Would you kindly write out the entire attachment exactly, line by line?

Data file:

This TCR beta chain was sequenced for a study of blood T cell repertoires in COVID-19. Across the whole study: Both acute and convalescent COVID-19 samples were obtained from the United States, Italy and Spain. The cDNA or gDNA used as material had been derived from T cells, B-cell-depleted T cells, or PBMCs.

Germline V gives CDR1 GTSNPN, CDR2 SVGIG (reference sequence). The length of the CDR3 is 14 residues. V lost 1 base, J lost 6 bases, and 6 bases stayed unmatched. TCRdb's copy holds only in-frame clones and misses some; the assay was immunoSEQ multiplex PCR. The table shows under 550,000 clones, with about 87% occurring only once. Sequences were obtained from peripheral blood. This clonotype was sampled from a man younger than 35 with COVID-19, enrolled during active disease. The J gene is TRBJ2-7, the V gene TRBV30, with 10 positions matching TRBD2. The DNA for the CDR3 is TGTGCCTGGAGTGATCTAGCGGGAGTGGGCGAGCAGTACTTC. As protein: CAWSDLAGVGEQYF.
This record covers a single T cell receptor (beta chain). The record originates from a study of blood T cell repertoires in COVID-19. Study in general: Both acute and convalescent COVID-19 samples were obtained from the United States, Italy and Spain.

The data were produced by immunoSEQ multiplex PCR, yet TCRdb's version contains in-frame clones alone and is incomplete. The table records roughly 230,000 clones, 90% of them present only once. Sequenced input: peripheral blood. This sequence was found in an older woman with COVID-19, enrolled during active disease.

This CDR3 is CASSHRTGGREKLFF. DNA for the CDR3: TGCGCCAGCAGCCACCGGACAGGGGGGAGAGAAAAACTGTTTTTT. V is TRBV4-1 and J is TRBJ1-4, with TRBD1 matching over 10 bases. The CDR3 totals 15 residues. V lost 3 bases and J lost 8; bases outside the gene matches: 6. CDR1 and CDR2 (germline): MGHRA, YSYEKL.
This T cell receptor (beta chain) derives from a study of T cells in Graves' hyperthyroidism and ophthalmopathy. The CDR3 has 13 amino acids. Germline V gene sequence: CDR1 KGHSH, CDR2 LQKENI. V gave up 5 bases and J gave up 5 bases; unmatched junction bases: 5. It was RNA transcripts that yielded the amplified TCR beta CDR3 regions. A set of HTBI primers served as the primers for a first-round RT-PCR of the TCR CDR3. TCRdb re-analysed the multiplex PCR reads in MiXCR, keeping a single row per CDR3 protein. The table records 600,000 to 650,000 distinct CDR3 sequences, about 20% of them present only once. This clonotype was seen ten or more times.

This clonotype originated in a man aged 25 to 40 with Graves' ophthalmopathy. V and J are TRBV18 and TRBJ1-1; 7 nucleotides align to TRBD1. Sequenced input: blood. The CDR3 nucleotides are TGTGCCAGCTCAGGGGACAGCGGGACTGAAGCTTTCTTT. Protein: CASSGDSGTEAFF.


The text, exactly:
This TCR beta chain was sequenced for a study of blood T cell repertoires in COVID-19. Across the whole study: Both acute and convalescent COVID-19 samples were obtained from the United States, Italy and Spain. The cDNA or gDNA used as material had been derived from T cells, B-cell-depleted T cells, or PBMCs.

Germline V gives CDR1 GTSNPN, CDR2 SVGIG (reference sequence). The length of the CDR3 is 14 residues. V lost 1 base, J lost 6 bases, and 6 bases stayed unmatched. TCRdb's copy holds only in-frame clones and misses some; the assay was immunoSEQ multiplex PCR. The table shows under 550,000 clones, with about 87% occurring only once. Sequences were obtained from peripheral blood. This clonotype was sampled from a man younger than 35 with COVID-19, enrolled during active disease. The J gene is TRBJ2-7, the V gene TRBV30, with 10 positions matching TRBD2. The DNA for the CDR3 is TGTGCCTGGAGTGATCTAGCGGGAGTGGGCGAGCAGTACTTC. As protein: CAWSDLAGVGEQYF.
This record covers a single T cell receptor (beta chain). The record originates from a study of blood T cell repertoires in COVID-19. Study in general: Both acute and convalescent COVID-19 samples were obtained from the United States, Italy and Spain.

The data were produced by immunoSEQ multiplex PCR, yet TCRdb's version contains in-frame clones alone and is incomplete. The table records roughly 230,000 clones, 90% of them present only once. Sequenced input: peripheral blood. This sequence was found in an older woman with COVID-19, enrolled during active disease.

This CDR3 is CASSHRTGGREKLFF. DNA for the CDR3: TGCGCCAGCAGCCACCGGACAGGGGGGAGAGAAAAACTGTTTTTT. V is TRBV4-1 and J is TRBJ1-4, with TRBD1 matching over 10 bases. The CDR3 totals 15 residues. V lost 3 bases and J lost 8; bases outside the gene matches: 6. CDR1 and CDR2 (germline): MGHRA, YSYEKL.
This T cell receptor (beta chain) derives from a study of T cells in Graves' hyperthyroidism and ophthalmopathy. The CDR3 has 13 amino acids. Germline V gene sequence: CDR1 KGHSH, CDR2 LQKENI. V gave up 5 bases and J gave up 5 bases; unmatched junction bases: 5. It was RNA transcripts that yielded the amplified TCR beta CDR3 regions. A set of HTBI primers served as the primers for a first-round RT-PCR of the TCR CDR3. TCRdb re-analysed the multiplex PCR reads in MiXCR, keeping a single row per CDR3 protein. The table records 600,000 to 650,000 distinct CDR3 sequences, about 20% of them present only once. This clonotype was seen ten or more times.

This clonotype originated in a man aged 25 to 40 with Graves' ophthalmopathy. V and J are TRBV18 and TRBJ1-1; 7 nucleotides align to TRBD1. Sequenced input: blood. The CDR3 nucleotides are TGTGCCAGCTCAGGGGACAGCGGGACTGAAGCTTTCTTT. Protein: CASSGDSGTEAFF.